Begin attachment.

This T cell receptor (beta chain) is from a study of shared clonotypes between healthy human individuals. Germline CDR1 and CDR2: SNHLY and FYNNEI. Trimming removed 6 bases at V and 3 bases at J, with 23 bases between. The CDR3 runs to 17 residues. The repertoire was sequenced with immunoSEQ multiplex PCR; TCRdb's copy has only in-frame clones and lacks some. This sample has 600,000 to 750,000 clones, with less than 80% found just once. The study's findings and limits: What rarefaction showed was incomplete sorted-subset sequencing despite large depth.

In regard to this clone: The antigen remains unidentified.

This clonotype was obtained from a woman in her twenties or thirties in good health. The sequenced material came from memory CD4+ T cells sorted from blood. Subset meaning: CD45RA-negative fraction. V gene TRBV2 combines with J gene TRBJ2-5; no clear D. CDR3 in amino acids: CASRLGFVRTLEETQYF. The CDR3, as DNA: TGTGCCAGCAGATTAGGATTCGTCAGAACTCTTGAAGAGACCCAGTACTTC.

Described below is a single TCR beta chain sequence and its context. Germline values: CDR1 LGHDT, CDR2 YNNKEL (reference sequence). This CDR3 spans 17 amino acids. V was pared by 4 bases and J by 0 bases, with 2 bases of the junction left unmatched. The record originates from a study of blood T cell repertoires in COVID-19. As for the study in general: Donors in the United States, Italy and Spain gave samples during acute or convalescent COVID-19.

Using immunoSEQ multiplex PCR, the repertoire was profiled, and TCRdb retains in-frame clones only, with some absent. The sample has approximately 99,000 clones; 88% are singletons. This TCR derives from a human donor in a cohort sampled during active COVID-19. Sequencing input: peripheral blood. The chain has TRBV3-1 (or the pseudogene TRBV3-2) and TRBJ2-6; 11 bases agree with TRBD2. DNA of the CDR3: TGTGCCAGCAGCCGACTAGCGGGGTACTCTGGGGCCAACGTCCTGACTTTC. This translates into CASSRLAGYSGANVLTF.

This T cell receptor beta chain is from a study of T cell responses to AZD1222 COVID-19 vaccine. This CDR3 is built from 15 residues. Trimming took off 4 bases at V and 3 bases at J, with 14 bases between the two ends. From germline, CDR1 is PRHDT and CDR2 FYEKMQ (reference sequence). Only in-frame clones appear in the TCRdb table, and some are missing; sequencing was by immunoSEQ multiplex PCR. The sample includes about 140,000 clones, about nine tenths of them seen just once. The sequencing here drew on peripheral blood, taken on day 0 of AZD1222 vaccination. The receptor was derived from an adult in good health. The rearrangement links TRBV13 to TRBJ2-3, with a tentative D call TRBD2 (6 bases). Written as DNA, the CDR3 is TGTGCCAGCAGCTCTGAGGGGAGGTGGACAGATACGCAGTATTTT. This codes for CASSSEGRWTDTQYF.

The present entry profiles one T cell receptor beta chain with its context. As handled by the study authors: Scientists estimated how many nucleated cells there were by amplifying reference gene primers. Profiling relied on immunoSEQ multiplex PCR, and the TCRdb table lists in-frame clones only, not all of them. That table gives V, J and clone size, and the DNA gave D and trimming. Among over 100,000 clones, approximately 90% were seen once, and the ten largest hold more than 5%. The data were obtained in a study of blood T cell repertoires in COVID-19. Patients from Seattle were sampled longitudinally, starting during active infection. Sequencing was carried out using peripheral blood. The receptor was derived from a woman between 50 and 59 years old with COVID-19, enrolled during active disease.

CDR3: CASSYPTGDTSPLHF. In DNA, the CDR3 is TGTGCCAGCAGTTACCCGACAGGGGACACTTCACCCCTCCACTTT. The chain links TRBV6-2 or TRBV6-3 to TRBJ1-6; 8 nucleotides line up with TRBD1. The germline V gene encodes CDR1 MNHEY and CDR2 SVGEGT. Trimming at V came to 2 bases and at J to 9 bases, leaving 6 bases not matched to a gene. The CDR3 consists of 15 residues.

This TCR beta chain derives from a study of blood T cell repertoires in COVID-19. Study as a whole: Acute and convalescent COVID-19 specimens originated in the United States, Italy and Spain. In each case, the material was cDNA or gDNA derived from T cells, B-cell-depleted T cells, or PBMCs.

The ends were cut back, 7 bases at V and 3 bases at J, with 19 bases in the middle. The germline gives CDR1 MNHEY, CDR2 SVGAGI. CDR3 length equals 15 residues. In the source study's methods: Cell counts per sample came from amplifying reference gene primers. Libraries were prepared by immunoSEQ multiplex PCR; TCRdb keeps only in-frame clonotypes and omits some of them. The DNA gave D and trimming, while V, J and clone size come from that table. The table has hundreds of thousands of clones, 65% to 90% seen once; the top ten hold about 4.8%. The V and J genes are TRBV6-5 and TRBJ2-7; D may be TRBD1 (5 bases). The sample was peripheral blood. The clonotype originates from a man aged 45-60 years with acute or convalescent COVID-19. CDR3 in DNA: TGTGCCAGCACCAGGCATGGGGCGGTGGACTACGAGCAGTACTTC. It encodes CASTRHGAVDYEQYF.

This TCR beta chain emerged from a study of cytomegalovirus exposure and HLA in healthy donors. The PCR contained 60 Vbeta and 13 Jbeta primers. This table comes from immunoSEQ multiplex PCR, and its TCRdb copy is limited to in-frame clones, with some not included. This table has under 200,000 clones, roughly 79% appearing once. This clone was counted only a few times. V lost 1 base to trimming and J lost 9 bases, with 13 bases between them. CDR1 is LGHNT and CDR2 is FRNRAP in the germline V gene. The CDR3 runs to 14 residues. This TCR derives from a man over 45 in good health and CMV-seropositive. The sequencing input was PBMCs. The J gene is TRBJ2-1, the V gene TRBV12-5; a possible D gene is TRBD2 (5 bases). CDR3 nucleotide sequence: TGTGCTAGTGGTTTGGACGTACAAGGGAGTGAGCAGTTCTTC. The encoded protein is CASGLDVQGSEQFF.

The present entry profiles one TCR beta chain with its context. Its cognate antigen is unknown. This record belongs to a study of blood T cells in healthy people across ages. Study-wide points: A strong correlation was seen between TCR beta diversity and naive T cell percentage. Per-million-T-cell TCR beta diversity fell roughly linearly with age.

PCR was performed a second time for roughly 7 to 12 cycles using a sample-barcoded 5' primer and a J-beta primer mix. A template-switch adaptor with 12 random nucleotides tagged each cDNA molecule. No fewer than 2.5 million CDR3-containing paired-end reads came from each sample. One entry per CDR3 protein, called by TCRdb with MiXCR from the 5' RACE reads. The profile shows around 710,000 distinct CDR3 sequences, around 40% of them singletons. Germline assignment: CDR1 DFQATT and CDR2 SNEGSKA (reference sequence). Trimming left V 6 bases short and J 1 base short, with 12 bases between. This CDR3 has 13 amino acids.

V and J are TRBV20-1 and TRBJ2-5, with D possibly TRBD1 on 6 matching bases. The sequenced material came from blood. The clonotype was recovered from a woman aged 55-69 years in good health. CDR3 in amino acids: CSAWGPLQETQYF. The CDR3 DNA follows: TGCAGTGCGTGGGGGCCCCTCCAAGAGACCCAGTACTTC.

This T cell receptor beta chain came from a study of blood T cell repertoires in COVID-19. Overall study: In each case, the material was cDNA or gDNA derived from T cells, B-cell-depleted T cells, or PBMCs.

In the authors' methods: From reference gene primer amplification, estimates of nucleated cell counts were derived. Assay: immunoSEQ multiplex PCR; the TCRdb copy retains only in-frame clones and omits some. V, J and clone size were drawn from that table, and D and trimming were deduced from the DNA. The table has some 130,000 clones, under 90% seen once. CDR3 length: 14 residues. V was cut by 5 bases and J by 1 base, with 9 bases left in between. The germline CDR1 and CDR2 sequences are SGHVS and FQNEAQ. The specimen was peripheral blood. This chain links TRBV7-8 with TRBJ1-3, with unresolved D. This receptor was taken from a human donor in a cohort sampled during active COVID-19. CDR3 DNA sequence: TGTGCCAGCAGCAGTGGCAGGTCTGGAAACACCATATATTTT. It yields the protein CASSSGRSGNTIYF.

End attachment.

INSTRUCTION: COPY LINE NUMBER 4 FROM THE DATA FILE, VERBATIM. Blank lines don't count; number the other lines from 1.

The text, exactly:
Described below is a single TCR beta chain sequence and its context. Germline values: CDR1 LGHDT, CDR2 YNNKEL (reference sequence). This CDR3 spans 17 amino acids. V was pared by 4 bases and J by 0 bases, with 2 bases of the junction left unmatched. The record originates from a study of blood T cell repertoires in COVID-19. As for the study in general: Donors in the United States, Italy and Spain gave samples during acute or convalescent COVID-19.